Life and pollution on the Bagmati river bank, Kathmandu, Nepal

April 9th, 2011

Pollution on the Bagmati River, Kathmandu (Copyright: Jerome Lorieau)

I am looking over the Bagmati river, a river worshipped both by Hindus and Buddhists. It is polluted with plastic bags and rubbish slowing down its flow. It is heartless and sad to see a holy river in such a state. I am off for a walk on the Bagmati river bank. I have always been curious to know what life is like next to the Bagmati river, especially outside the Hindu site of Pashupatinath. A few hours earlier as I was looking at the Kathmandu map in my room, I decided to get to the closest point of the river on foot. I am on my own. As I am going down the river bank, I’ve got no idea what to expect. I’ve got a feeling of desolation keeping in mind this image of pollution when I was looking over the river on the bridge earlier. To be honest, I was not surprised. I knew it. This is not the first time I have seen something like this. One of its tributaries, the Bishnumati river has the same destiny. Anyway, I am aware that today, what I may see is just a small slice of the Bagmati life but I want to see a part of its reality, witness it and record it if I’ve got the chance to get some shots.

On the Bagmati river bank, a nepalese woman is looking over some children cleaning themselves, Kathmandu (Copyright: Jerome Lorieau)

As I am walking along the river, a father is busy cleaning his children. Some shepherdesses are with their goats. A sadhu is proud to show me his amazing long dreadlocks and seems to relax looking at the flow of the sacred river. Baba Mola lives by the Bagmati river bank within a sadhu community. We don’t speak the same language. It is frustrating. There is nobody around me to translate what could be an interesting and friendly conversation. It’s a shame. I immortalize this encounter by taking two portraits.

Portrait of Baba Mola, Sadhu living along the Bagmati river bank, Kathmandu (Copyright: Jerome Lorieau)

Bagmati river bank, Kathmandu (Copyright: Jerome Lorieau)

I am now back on the river bank. The smell is sometimes strong but not unbearable. Some Nepalese women fill buckets with water. As I am entering an ancient temple to look at its architecture, there are obvious signs that some people are squatting the temple* but no one is in there right now. Near by other temples are used as warehouses to recycle plastic. I am walking towards a couple of men. One of them is busy cutting some wood with a massive axe. I want to take a picture of the environment surrounding the Bagmati including both men. I am not that sure about it and the picture is not great.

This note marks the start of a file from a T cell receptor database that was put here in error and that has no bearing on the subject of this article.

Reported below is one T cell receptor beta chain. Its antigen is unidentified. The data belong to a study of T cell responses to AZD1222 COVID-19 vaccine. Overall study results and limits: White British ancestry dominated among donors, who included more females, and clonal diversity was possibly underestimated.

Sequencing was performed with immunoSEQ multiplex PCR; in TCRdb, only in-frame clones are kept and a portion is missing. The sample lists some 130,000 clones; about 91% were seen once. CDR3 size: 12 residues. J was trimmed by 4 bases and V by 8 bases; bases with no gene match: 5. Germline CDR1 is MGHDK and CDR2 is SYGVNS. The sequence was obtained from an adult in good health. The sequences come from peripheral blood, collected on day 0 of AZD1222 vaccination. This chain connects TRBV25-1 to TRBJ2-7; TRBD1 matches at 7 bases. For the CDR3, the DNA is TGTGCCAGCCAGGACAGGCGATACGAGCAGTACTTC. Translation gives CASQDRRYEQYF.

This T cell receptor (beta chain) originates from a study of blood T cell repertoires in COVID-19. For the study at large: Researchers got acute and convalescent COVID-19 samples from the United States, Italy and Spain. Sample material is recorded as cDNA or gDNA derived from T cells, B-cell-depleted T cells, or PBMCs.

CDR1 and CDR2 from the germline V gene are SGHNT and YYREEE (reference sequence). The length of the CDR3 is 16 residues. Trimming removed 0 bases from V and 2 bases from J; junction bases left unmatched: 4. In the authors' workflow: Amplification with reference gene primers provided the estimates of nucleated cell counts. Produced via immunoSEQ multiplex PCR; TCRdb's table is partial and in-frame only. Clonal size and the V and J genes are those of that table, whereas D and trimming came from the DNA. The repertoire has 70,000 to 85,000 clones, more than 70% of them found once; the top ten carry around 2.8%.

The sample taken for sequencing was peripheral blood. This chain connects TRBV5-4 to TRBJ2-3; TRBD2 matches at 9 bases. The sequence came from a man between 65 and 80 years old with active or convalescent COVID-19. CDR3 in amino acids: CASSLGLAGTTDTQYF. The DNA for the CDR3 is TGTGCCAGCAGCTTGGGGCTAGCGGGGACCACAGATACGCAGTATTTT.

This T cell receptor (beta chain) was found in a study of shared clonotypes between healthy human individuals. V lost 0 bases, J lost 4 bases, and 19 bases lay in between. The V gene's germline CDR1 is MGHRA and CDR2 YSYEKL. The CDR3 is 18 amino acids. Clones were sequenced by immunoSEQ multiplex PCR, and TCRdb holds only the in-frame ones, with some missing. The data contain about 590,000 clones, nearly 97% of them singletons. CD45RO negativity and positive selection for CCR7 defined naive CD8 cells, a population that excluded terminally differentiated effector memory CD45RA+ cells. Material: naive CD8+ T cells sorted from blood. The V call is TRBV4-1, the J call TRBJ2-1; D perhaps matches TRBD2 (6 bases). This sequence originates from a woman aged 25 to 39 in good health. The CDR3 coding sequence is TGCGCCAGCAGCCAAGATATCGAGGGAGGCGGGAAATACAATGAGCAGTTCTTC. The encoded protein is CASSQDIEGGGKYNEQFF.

Two Nepalese woman coming back from making laundery along the Bagmati river ban (Copyright: Jerome Lorieau)

School, boys along the Bagmati river bank, Kathmandu (Copyright: Jerome Lorieau)

The man with the axe spotted me. He is walking toward me with no expression in his face. He makes me understand that he wants a portrait of him. He seems to be happy with it but still no expression in his face. This will be the last picture of my walk along the river.

Nepalese man living on the Bagmati river bank, Kathmandu (Copyright: Jerome Lorieau)

As the sun is going down, I am heading to my hotel. I feel disconcerted and frustrated. Poverty, abandoned temples, pollution seem to be the reality of this part of the Bagmati. Although the river should be just joy, here it is just a miserable place. There is still some poetry to be found in the river bank though. It comes from the people living around, using the water, passers by or sadhus. They give the place life. Life is hope. But the hope to save this river from pollution has little chance to come from these people. It will come from the governement, the Kathmandu council with probably the help of international organisations. Very little seems to be done considering the state of some of the places. Meanwhile people still using the river as a source of water at their own risk.


* I will be told by a Nepalese friend, that they are poor people coming from outside Kathmandu in a hope of finding jobs.


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